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Today’s Health Upgrade
Bulletproof your brain
3-minute cancer prevention
Recipe of the week
Bulletproof Your Brain
Apparently, you do lose it when you don’t use it.
New research suggests that keeping your brain healthy depends on how much you continually create mental challenges that force you to learn, think, and acquire new skills.
Scientists have been studying the causes of degenerative diseases such as Alzheimer’s and dementia. And it appears the more you challenge your brain, the more it fights against degenerative diseases.
For many years, some scientists believed brain decline (neurodegeneration) is simply a byproduct of aging. But a closer review suggests that you can prevent that outcome. Researchers have noticed a cyclical pattern where our brains go on cruise control. We see a big rise early in life when we are forced to learn so much new information, followed by a significant drop in middle age (which stabilizes) and a massive drop in later life. So the goal is to keep learning as if survival depends on it — because it does.
Individuals who consistently engaged in mentally demanding activities saw a 40 percent lower risk of cognitive decline and dementia compared to those with low levels of mental engagement.
The good news? Creating “cognitive demand” can be a fun experience that helps you develop new interests and passions. Arnold frequently talks about the importance of being curious, and this is the perfect example.
You can challenge your brain and protect its health by exercising, interacting in social situations, learning a new language, reading, playing or learning music, or developing a new skill. The more you pursue or develop interests, the more your brain will thank you.
3 Minutes Per Day…Can Keep Cancer Away?
“Life moves pretty fast. You don't stop and look around once in a while, you could miss it."
The famous Ferriss Bueller quote is a great reminder to enjoy the moments, but just because it’s helpful to slow down, don’t forget that sometimes it’s beneficial to speed up.
Research suggests short bursts of daily activity could be a valuable habit that helps protect you against 13 different types of cancer.
Scientists reviewed activity tracker data from more than 22,000 people and found that those who were in a hurry for 3 minutes per day — think sprinting up stairs or rushing around the home — were 30 percent less likely to develop cancer than those who never pushed the pace. The most interesting part was that this had nothing to do with traditional exercise or workouts. This was just a matter of getting your heart rate up in day-to-day scenarios.
It wasn’t the first time the idea of “move fast and prevent cancer” has popped up. An earlier study found that 3 to 4 minutes of daily hustle resulted in a 40 percent lower likelihood of premature death. However, this new research was about cancer prevention and found a similar outcome.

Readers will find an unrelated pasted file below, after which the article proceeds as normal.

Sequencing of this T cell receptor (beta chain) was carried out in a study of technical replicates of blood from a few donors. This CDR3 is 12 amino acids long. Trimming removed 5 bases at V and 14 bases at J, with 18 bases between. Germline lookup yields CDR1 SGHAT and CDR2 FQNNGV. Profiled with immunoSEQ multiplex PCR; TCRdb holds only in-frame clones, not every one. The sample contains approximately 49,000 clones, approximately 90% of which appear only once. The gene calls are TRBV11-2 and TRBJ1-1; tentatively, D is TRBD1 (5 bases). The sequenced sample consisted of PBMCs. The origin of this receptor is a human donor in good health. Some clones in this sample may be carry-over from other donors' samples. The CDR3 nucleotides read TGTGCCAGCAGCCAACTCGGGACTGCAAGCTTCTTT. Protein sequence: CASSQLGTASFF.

While we frequently promote the life-changing benefits of low-intensity exercise like walking, there’s something uniquely beneficial about pushing intensity, feeling out of breath, and elevating your heart rate. Make time for three to four minutes because it’s the type of health insurance that is worth your time.
Recipe of the Week
Living healthy doesn’t mean you have to abandon your favorite restaurant food. (It’s why you can find endless takeout options from the 50 most-visited restaurants in You Can’t Screw This Up). But, you do need to limit how often you eat out. When a craving hits and you’re want to stay disciplined, try to make your favorite meal at home. This version of Pad Thai will help satisfy your craving whenever you want this popular dish.
Peanut Pad Thai and Shrimp
Makes 2 servings
Prep time: 30 minutes
2 ounces uncooked rice noodles
2 tablespoons sesame or avocado oil
2 minced garlic cloves
1 teaspoon minced fresh ginger (or 1/2 teaspoon ground ginger)
1 thinly sliced red bell pepper
1 julienned large carrot
12 uncooked fresh or thawed frozen jumbo shrimp (peeled, tails removed)
1/2 cup mung bean sprouts
1 tablespoon water
1 tablespoon smooth or crunchy all-natural peanut butter
1 teaspoon sriracha
1 tablespoon low-sodium soy sauce
1 tablespoon apple cider vinegar
1/2 tablespoon unfiltered raw honey
1/2 teaspoon chili powder
1/2 lime, cut into wedges
Chopped fresh cilantro
1/4 cup roughly chopped peanuts
1. Cook the noodles until soft according to the package directions.
2. Meanwhile, combine the peanut sauce ingredients and whisk until smooth.
3. In a large skillet or wok, combine the oil, garlic, and ginger. Sauté on
medium-high heat for about one minute (don’t let the garlic burn), then add
the bell peppers, carrots, and shrimp. Stir fry for about three minutes, until
the shrimp is pink all the way through but not overcooked.
4. Remove from the heat and add the noodles, mung beans, and peanut sauce.
Toss together to fully coat.
5. Divide between two bowls and garnish with lime wedges, cilantro, and
peanuts. Serve warm.
Publisher: Arnold Schwarzenegger